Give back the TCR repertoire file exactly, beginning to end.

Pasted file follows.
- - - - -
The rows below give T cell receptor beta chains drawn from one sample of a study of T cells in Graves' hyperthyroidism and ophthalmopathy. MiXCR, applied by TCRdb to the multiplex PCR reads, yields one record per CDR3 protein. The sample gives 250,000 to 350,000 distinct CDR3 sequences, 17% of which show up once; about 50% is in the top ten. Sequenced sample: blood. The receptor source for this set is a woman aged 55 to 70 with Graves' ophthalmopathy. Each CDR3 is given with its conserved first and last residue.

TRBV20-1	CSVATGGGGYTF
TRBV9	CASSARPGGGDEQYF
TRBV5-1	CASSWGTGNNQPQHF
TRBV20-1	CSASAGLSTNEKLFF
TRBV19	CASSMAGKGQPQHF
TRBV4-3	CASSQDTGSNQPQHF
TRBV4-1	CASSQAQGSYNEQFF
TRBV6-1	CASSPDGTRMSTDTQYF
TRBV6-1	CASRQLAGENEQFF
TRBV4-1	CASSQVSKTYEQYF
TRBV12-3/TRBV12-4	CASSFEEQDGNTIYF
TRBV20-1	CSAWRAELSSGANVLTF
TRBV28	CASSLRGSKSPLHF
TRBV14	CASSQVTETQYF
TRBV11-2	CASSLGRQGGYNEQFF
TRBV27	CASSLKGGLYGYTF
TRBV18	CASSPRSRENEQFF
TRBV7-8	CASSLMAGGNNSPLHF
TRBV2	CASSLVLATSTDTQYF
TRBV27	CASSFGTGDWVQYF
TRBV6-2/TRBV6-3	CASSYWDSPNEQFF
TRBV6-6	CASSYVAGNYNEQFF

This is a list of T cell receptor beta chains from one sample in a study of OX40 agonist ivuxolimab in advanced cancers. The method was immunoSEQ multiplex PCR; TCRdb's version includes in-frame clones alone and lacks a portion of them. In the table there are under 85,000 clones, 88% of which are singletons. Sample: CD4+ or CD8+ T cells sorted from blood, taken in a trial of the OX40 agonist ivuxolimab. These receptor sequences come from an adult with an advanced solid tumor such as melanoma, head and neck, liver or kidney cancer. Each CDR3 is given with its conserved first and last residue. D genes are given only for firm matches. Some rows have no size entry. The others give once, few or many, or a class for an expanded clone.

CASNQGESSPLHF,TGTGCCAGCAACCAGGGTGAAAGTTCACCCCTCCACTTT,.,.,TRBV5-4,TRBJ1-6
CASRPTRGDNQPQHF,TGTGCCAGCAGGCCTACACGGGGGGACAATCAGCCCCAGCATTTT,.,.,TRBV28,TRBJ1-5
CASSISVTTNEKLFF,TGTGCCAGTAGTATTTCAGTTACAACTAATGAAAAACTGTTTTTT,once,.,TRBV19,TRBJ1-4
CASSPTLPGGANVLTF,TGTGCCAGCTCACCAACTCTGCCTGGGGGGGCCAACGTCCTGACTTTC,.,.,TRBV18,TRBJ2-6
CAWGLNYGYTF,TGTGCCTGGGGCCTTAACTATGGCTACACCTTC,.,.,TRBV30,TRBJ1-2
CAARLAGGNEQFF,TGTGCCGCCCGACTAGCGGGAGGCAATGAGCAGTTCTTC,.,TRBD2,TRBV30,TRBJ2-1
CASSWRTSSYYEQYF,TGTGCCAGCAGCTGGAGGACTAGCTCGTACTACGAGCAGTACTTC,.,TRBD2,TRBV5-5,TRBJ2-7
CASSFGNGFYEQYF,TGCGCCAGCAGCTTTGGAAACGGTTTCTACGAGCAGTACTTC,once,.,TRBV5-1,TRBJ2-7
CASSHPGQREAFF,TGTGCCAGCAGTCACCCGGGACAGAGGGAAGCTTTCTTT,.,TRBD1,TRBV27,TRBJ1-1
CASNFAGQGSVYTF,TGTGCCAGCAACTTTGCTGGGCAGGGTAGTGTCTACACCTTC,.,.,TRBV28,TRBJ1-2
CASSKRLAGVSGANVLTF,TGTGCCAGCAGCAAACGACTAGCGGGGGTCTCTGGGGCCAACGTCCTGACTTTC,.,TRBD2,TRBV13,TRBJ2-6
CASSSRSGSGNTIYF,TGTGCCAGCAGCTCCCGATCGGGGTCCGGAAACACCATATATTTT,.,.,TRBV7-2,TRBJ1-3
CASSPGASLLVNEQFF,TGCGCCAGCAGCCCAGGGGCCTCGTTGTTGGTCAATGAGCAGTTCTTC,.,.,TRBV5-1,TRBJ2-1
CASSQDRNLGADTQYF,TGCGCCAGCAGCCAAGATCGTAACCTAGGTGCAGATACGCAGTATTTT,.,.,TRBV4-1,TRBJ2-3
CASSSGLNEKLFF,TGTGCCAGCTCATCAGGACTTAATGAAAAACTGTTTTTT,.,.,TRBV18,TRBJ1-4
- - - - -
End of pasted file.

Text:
The rows below give T cell receptor beta chains drawn from one sample of a study of T cells in Graves' hyperthyroidism and ophthalmopathy. MiXCR, applied by TCRdb to the multiplex PCR reads, yields one record per CDR3 protein. The sample gives 250,000 to 350,000 distinct CDR3 sequences, 17% of which show up once; about 50% is in the top ten. Sequenced sample: blood. The receptor source for this set is a woman aged 55 to 70 with Graves' ophthalmopathy. Each CDR3 is given with its conserved first and last residue.

TRBV20-1	CSVATGGGGYTF
TRBV9	CASSARPGGGDEQYF
TRBV5-1	CASSWGTGNNQPQHF
TRBV20-1	CSASAGLSTNEKLFF
TRBV19	CASSMAGKGQPQHF
TRBV4-3	CASSQDTGSNQPQHF
TRBV4-1	CASSQAQGSYNEQFF
TRBV6-1	CASSPDGTRMSTDTQYF
TRBV6-1	CASRQLAGENEQFF
TRBV4-1	CASSQVSKTYEQYF
TRBV12-3/TRBV12-4	CASSFEEQDGNTIYF
TRBV20-1	CSAWRAELSSGANVLTF
TRBV28	CASSLRGSKSPLHF
TRBV14	CASSQVTETQYF
TRBV11-2	CASSLGRQGGYNEQFF
TRBV27	CASSLKGGLYGYTF
TRBV18	CASSPRSRENEQFF
TRBV7-8	CASSLMAGGNNSPLHF
TRBV2	CASSLVLATSTDTQYF
TRBV27	CASSFGTGDWVQYF
TRBV6-2/TRBV6-3	CASSYWDSPNEQFF
TRBV6-6	CASSYVAGNYNEQFF

This is a list of T cell receptor beta chains from one sample in a study of OX40 agonist ivuxolimab in advanced cancers. The method was immunoSEQ multiplex PCR; TCRdb's version includes in-frame clones alone and lacks a portion of them. In the table there are under 85,000 clones, 88% of which are singletons. Sample: CD4+ or CD8+ T cells sorted from blood, taken in a trial of the OX40 agonist ivuxolimab. These receptor sequences come from an adult with an advanced solid tumor such as melanoma, head and neck, liver or kidney cancer. Each CDR3 is given with its conserved first and last residue. D genes are given only for firm matches. Some rows have no size entry. The others give once, few or many, or a class for an expanded clone.

CASNQGESSPLHF,TGTGCCAGCAACCAGGGTGAAAGTTCACCCCTCCACTTT,.,.,TRBV5-4,TRBJ1-6
CASRPTRGDNQPQHF,TGTGCCAGCAGGCCTACACGGGGGGACAATCAGCCCCAGCATTTT,.,.,TRBV28,TRBJ1-5
CASSISVTTNEKLFF,TGTGCCAGTAGTATTTCAGTTACAACTAATGAAAAACTGTTTTTT,once,.,TRBV19,TRBJ1-4
CASSPTLPGGANVLTF,TGTGCCAGCTCACCAACTCTGCCTGGGGGGGCCAACGTCCTGACTTTC,.,.,TRBV18,TRBJ2-6
CAWGLNYGYTF,TGTGCCTGGGGCCTTAACTATGGCTACACCTTC,.,.,TRBV30,TRBJ1-2
CAARLAGGNEQFF,TGTGCCGCCCGACTAGCGGGAGGCAATGAGCAGTTCTTC,.,TRBD2,TRBV30,TRBJ2-1
CASSWRTSSYYEQYF,TGTGCCAGCAGCTGGAGGACTAGCTCGTACTACGAGCAGTACTTC,.,TRBD2,TRBV5-5,TRBJ2-7
CASSFGNGFYEQYF,TGCGCCAGCAGCTTTGGAAACGGTTTCTACGAGCAGTACTTC,once,.,TRBV5-1,TRBJ2-7
CASSHPGQREAFF,TGTGCCAGCAGTCACCCGGGACAGAGGGAAGCTTTCTTT,.,TRBD1,TRBV27,TRBJ1-1
CASNFAGQGSVYTF,TGTGCCAGCAACTTTGCTGGGCAGGGTAGTGTCTACACCTTC,.,.,TRBV28,TRBJ1-2
CASSKRLAGVSGANVLTF,TGTGCCAGCAGCAAACGACTAGCGGGGGTCTCTGGGGCCAACGTCCTGACTTTC,.,TRBD2,TRBV13,TRBJ2-6
CASSSRSGSGNTIYF,TGTGCCAGCAGCTCCCGATCGGGGTCCGGAAACACCATATATTTT,.,.,TRBV7-2,TRBJ1-3
CASSPGASLLVNEQFF,TGCGCCAGCAGCCCAGGGGCCTCGTTGTTGGTCAATGAGCAGTTCTTC,.,.,TRBV5-1,TRBJ2-1
CASSQDRNLGADTQYF,TGCGCCAGCAGCCAAGATCGTAACCTAGGTGCAGATACGCAGTATTTT,.,.,TRBV4-1,TRBJ2-3
CASSSGLNEKLFF,TGTGCCAGCTCATCAGGACTTAATGAAAAACTGTTTTTT,.,.,TRBV18,TRBJ1-4